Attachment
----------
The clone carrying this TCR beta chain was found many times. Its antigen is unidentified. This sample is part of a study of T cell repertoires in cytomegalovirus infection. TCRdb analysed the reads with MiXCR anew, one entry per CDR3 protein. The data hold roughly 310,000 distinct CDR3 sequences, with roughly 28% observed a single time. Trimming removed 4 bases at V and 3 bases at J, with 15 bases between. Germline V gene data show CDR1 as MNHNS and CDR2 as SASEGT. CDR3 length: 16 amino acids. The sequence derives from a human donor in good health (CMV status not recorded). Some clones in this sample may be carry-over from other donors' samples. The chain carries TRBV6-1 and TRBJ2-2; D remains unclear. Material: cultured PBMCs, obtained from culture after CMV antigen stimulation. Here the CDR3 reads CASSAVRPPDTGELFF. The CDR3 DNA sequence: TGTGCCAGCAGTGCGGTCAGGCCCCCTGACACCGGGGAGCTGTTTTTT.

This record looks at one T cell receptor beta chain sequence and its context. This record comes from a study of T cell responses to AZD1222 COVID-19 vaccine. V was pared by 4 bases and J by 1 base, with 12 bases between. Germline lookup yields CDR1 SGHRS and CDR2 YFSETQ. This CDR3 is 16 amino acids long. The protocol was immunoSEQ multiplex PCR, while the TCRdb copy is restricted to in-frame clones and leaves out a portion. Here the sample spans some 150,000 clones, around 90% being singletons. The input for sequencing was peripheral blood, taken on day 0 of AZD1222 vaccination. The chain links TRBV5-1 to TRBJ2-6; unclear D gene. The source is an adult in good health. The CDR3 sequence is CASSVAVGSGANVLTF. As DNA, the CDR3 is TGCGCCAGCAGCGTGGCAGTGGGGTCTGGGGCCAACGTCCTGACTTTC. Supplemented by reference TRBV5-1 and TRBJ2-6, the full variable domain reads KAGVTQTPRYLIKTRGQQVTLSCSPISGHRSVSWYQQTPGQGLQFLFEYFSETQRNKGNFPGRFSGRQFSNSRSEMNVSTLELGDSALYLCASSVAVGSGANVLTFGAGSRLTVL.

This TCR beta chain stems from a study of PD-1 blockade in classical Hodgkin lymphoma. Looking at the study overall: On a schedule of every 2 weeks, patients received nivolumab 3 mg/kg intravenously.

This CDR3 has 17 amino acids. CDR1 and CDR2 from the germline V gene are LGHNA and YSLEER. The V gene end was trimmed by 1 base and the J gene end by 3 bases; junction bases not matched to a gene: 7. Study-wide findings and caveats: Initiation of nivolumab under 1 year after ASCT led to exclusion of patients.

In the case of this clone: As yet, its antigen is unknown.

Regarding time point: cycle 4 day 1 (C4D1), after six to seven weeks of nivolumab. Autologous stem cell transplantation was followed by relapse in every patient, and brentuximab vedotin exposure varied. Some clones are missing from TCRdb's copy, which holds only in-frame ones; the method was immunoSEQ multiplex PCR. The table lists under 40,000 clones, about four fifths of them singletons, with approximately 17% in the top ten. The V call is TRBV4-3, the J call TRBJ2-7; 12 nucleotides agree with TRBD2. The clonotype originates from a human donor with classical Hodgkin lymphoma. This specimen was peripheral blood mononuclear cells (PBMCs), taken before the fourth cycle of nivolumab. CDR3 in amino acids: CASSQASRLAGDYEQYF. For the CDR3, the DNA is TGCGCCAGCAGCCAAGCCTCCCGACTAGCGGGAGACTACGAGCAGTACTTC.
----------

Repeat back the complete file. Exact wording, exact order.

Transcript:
The clone carrying this TCR beta chain was found many times. Its antigen is unidentified. This sample is part of a study of T cell repertoires in cytomegalovirus infection. TCRdb analysed the reads with MiXCR anew, one entry per CDR3 protein. The data hold roughly 310,000 distinct CDR3 sequences, with roughly 28% observed a single time. Trimming removed 4 bases at V and 3 bases at J, with 15 bases between. Germline V gene data show CDR1 as MNHNS and CDR2 as SASEGT. CDR3 length: 16 amino acids. The sequence derives from a human donor in good health (CMV status not recorded). Some clones in this sample may be carry-over from other donors' samples. The chain carries TRBV6-1 and TRBJ2-2; D remains unclear. Material: cultured PBMCs, obtained from culture after CMV antigen stimulation. Here the CDR3 reads CASSAVRPPDTGELFF. The CDR3 DNA sequence: TGTGCCAGCAGTGCGGTCAGGCCCCCTGACACCGGGGAGCTGTTTTTT.

This record looks at one T cell receptor beta chain sequence and its context. This record comes from a study of T cell responses to AZD1222 COVID-19 vaccine. V was pared by 4 bases and J by 1 base, with 12 bases between. Germline lookup yields CDR1 SGHRS and CDR2 YFSETQ. This CDR3 is 16 amino acids long. The protocol was immunoSEQ multiplex PCR, while the TCRdb copy is restricted to in-frame clones and leaves out a portion. Here the sample spans some 150,000 clones, around 90% being singletons. The input for sequencing was peripheral blood, taken on day 0 of AZD1222 vaccination. The chain links TRBV5-1 to TRBJ2-6; unclear D gene. The source is an adult in good health. The CDR3 sequence is CASSVAVGSGANVLTF. As DNA, the CDR3 is TGCGCCAGCAGCGTGGCAGTGGGGTCTGGGGCCAACGTCCTGACTTTC. Supplemented by reference TRBV5-1 and TRBJ2-6, the full variable domain reads KAGVTQTPRYLIKTRGQQVTLSCSPISGHRSVSWYQQTPGQGLQFLFEYFSETQRNKGNFPGRFSGRQFSNSRSEMNVSTLELGDSALYLCASSVAVGSGANVLTFGAGSRLTVL.

This TCR beta chain stems from a study of PD-1 blockade in classical Hodgkin lymphoma. Looking at the study overall: On a schedule of every 2 weeks, patients received nivolumab 3 mg/kg intravenously.

This CDR3 has 17 amino acids. CDR1 and CDR2 from the germline V gene are LGHNA and YSLEER. The V gene end was trimmed by 1 base and the J gene end by 3 bases; junction bases not matched to a gene: 7. Study-wide findings and caveats: Initiation of nivolumab under 1 year after ASCT led to exclusion of patients.

In the case of this clone: As yet, its antigen is unknown.

Regarding time point: cycle 4 day 1 (C4D1), after six to seven weeks of nivolumab. Autologous stem cell transplantation was followed by relapse in every patient, and brentuximab vedotin exposure varied. Some clones are missing from TCRdb's copy, which holds only in-frame ones; the method was immunoSEQ multiplex PCR. The table lists under 40,000 clones, about four fifths of them singletons, with approximately 17% in the top ten. The V call is TRBV4-3, the J call TRBJ2-7; 12 nucleotides agree with TRBD2. The clonotype originates from a human donor with classical Hodgkin lymphoma. This specimen was peripheral blood mononuclear cells (PBMCs), taken before the fourth cycle of nivolumab. CDR3 in amino acids: CASSQASRLAGDYEQYF. For the CDR3, the DNA is TGCGCCAGCAGCCAAGCCTCCCGACTAGCGGGAGACTACGAGCAGTACTTC.